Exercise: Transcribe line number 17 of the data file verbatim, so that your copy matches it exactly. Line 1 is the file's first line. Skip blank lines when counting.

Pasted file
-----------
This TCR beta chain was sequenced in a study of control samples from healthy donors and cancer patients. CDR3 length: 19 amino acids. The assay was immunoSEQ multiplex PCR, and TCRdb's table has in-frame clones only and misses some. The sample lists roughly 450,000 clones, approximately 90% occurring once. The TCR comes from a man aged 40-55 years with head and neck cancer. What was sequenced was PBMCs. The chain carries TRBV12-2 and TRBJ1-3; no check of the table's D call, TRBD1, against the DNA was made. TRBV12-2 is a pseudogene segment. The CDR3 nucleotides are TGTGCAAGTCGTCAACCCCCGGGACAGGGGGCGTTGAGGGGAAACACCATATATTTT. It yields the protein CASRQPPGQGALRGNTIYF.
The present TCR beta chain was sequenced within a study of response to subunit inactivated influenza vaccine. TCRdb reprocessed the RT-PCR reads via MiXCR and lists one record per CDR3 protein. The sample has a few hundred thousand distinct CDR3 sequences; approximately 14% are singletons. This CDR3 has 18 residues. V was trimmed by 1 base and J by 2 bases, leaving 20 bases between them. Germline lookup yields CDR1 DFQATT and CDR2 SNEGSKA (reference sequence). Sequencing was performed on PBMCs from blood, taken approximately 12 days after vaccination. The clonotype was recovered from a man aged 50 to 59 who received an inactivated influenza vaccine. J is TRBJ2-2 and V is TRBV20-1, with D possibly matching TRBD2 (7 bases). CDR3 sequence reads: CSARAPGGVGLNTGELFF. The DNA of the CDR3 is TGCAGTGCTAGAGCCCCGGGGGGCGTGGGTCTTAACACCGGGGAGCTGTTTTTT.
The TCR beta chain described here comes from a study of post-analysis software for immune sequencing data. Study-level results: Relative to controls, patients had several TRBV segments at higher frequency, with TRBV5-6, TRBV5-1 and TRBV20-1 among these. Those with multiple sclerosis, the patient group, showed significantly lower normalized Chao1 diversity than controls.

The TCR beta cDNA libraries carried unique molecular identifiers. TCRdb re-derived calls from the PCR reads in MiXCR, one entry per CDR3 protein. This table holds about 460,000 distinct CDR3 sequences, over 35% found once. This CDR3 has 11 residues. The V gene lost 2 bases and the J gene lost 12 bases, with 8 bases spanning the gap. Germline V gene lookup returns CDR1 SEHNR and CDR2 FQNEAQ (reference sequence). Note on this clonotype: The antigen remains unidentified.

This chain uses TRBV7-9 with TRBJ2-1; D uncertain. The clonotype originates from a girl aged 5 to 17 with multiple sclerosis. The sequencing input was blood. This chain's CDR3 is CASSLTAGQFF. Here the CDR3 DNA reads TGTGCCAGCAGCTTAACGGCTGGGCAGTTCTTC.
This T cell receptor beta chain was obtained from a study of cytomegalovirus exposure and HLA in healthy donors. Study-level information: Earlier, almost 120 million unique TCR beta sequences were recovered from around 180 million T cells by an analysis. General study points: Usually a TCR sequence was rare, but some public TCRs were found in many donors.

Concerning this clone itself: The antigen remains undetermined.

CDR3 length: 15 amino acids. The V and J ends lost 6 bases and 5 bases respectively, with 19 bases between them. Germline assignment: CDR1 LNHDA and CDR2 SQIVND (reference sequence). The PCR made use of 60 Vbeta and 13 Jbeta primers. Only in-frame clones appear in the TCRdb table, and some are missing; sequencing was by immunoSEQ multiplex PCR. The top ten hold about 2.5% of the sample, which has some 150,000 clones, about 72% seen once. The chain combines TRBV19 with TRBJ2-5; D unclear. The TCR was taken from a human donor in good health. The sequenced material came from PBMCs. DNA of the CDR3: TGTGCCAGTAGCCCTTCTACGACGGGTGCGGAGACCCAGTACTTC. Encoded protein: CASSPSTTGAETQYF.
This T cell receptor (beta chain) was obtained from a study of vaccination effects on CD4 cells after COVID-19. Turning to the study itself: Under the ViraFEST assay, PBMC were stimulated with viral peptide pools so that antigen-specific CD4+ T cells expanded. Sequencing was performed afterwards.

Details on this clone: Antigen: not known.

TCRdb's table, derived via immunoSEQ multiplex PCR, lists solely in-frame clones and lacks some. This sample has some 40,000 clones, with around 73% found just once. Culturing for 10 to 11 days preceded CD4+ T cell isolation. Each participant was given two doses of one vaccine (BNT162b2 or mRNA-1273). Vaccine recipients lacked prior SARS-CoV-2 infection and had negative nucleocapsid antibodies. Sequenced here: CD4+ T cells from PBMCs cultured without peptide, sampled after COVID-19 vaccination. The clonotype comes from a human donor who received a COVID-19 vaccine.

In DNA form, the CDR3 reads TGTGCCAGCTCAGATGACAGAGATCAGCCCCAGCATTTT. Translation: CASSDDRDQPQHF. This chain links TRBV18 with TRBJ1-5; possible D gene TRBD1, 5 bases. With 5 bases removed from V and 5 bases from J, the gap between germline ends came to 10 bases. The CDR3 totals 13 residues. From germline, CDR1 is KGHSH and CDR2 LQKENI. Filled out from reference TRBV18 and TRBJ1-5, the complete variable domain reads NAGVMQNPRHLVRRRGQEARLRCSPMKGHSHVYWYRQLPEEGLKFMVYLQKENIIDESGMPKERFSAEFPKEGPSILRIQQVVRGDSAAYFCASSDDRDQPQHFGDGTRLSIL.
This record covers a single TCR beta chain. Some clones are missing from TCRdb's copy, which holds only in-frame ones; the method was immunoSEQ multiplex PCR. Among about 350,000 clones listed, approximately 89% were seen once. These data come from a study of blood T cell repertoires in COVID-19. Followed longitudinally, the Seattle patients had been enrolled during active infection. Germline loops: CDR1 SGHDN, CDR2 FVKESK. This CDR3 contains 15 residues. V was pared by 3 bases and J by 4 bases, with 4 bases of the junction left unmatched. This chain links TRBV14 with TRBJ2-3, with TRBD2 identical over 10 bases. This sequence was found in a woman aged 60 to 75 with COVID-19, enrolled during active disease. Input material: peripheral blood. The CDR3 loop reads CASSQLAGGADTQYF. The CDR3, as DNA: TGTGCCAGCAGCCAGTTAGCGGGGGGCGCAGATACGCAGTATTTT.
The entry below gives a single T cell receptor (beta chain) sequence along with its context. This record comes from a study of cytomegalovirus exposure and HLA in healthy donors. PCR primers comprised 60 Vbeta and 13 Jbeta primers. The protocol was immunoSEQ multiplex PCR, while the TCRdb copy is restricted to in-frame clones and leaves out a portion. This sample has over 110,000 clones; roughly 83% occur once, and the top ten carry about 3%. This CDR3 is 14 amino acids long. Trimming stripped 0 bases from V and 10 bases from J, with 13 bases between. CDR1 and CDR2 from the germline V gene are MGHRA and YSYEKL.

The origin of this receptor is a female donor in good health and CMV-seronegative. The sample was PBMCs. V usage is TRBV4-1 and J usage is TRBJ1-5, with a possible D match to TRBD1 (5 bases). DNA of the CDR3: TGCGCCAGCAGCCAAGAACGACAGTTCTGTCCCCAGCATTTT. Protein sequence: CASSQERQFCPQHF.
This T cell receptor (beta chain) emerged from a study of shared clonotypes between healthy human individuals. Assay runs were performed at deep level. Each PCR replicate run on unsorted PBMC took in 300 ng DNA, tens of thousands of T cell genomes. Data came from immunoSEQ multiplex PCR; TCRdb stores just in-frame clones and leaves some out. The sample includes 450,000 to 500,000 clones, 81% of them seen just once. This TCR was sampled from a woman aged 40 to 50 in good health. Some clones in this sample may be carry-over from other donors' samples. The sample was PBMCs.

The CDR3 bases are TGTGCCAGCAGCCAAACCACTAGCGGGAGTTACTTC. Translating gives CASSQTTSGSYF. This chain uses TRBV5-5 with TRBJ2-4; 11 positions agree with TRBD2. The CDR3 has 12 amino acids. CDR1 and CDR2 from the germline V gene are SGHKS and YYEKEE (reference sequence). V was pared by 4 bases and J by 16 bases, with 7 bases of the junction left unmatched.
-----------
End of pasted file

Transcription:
The CDR3 bases are TGTGCCAGCAGCCAAACCACTAGCGGGAGTTACTTC. Translating gives CASSQTTSGSYF. This chain uses TRBV5-5 with TRBJ2-4; 11 positions agree with TRBD2. The CDR3 has 12 amino acids. CDR1 and CDR2 from the germline V gene are SGHKS and YYEKEE (reference sequence). V was pared by 4 bases and J by 16 bases, with 7 bases of the junction left unmatched.